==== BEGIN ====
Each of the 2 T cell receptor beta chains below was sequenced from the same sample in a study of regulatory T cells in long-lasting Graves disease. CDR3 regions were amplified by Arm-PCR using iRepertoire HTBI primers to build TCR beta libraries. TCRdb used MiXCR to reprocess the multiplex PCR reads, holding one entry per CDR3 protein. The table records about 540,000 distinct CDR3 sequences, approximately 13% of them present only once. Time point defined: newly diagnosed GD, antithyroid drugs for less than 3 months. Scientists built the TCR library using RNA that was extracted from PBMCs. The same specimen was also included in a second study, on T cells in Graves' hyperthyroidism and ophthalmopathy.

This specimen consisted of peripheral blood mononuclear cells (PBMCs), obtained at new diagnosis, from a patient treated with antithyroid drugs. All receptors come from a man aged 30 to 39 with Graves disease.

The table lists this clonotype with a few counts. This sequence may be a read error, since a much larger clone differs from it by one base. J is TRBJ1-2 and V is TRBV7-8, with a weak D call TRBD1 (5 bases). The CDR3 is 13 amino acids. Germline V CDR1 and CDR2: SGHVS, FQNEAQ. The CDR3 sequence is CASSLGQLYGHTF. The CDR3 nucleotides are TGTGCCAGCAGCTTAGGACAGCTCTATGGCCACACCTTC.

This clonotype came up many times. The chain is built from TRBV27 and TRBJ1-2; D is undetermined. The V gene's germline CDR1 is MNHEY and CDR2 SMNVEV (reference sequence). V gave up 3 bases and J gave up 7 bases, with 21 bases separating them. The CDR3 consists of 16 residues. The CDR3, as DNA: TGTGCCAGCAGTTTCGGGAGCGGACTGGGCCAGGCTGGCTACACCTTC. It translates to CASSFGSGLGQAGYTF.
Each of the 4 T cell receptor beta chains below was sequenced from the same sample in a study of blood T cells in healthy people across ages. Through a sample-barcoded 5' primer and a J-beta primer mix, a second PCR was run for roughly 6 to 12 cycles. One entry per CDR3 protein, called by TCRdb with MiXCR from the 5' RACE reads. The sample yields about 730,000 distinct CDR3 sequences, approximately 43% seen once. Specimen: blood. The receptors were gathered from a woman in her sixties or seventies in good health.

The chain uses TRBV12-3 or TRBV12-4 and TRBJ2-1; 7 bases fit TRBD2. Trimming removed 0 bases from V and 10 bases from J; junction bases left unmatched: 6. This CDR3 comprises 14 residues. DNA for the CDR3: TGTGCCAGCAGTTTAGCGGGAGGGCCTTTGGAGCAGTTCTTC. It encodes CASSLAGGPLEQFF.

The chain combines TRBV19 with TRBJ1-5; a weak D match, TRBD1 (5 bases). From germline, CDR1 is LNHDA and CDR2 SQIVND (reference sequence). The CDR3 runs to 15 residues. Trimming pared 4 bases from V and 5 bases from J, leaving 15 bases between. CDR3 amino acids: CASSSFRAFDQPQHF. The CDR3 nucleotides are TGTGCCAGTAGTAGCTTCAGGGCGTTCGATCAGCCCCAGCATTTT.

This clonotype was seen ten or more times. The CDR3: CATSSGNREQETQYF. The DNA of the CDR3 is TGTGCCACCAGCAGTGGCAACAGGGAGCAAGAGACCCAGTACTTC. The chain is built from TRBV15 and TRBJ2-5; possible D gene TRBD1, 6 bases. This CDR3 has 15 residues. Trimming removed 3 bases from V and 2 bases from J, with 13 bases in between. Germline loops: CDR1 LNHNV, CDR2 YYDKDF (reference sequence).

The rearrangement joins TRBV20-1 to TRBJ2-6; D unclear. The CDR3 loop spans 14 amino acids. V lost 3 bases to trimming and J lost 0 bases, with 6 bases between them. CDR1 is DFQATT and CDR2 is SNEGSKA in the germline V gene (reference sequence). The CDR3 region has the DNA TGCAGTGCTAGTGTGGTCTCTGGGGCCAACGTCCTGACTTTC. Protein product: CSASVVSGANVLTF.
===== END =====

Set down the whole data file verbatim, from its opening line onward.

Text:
Each of the 2 T cell receptor beta chains below was sequenced from the same sample in a study of regulatory T cells in long-lasting Graves disease. CDR3 regions were amplified by Arm-PCR using iRepertoire HTBI primers to build TCR beta libraries. TCRdb used MiXCR to reprocess the multiplex PCR reads, holding one entry per CDR3 protein. The table records about 540,000 distinct CDR3 sequences, approximately 13% of them present only once. Time point defined: newly diagnosed GD, antithyroid drugs for less than 3 months. Scientists built the TCR library using RNA that was extracted from PBMCs. The same specimen was also included in a second study, on T cells in Graves' hyperthyroidism and ophthalmopathy.

This specimen consisted of peripheral blood mononuclear cells (PBMCs), obtained at new diagnosis, from a patient treated with antithyroid drugs. All receptors come from a man aged 30 to 39 with Graves disease.

The table lists this clonotype with a few counts. This sequence may be a read error, since a much larger clone differs from it by one base. J is TRBJ1-2 and V is TRBV7-8, with a weak D call TRBD1 (5 bases). The CDR3 is 13 amino acids. Germline V CDR1 and CDR2: SGHVS, FQNEAQ. The CDR3 sequence is CASSLGQLYGHTF. The CDR3 nucleotides are TGTGCCAGCAGCTTAGGACAGCTCTATGGCCACACCTTC.

This clonotype came up many times. The chain is built from TRBV27 and TRBJ1-2; D is undetermined. The V gene's germline CDR1 is MNHEY and CDR2 SMNVEV (reference sequence). V gave up 3 bases and J gave up 7 bases, with 21 bases separating them. The CDR3 consists of 16 residues. The CDR3, as DNA: TGTGCCAGCAGTTTCGGGAGCGGACTGGGCCAGGCTGGCTACACCTTC. It translates to CASSFGSGLGQAGYTF.
Each of the 4 T cell receptor beta chains below was sequenced from the same sample in a study of blood T cells in healthy people across ages. Through a sample-barcoded 5' primer and a J-beta primer mix, a second PCR was run for roughly 6 to 12 cycles. One entry per CDR3 protein, called by TCRdb with MiXCR from the 5' RACE reads. The sample yields about 730,000 distinct CDR3 sequences, approximately 43% seen once. Specimen: blood. The receptors were gathered from a woman in her sixties or seventies in good health.

The chain uses TRBV12-3 or TRBV12-4 and TRBJ2-1; 7 bases fit TRBD2. Trimming removed 0 bases from V and 10 bases from J; junction bases left unmatched: 6. This CDR3 comprises 14 residues. DNA for the CDR3: TGTGCCAGCAGTTTAGCGGGAGGGCCTTTGGAGCAGTTCTTC. It encodes CASSLAGGPLEQFF.

The chain combines TRBV19 with TRBJ1-5; a weak D match, TRBD1 (5 bases). From germline, CDR1 is LNHDA and CDR2 SQIVND (reference sequence). The CDR3 runs to 15 residues. Trimming pared 4 bases from V and 5 bases from J, leaving 15 bases between. CDR3 amino acids: CASSSFRAFDQPQHF. The CDR3 nucleotides are TGTGCCAGTAGTAGCTTCAGGGCGTTCGATCAGCCCCAGCATTTT.

This clonotype was seen ten or more times. The CDR3: CATSSGNREQETQYF. The DNA of the CDR3 is TGTGCCACCAGCAGTGGCAACAGGGAGCAAGAGACCCAGTACTTC. The chain is built from TRBV15 and TRBJ2-5; possible D gene TRBD1, 6 bases. This CDR3 has 15 residues. Trimming removed 3 bases from V and 2 bases from J, with 13 bases in between. Germline loops: CDR1 LNHNV, CDR2 YYDKDF (reference sequence).

The rearrangement joins TRBV20-1 to TRBJ2-6; D unclear. The CDR3 loop spans 14 amino acids. V lost 3 bases to trimming and J lost 0 bases, with 6 bases between them. CDR1 is DFQATT and CDR2 is SNEGSKA in the germline V gene (reference sequence). The CDR3 region has the DNA TGCAGTGCTAGTGTGGTCTCTGGGGCCAACGTCCTGACTTTC. Protein product: CSASVVSGANVLTF.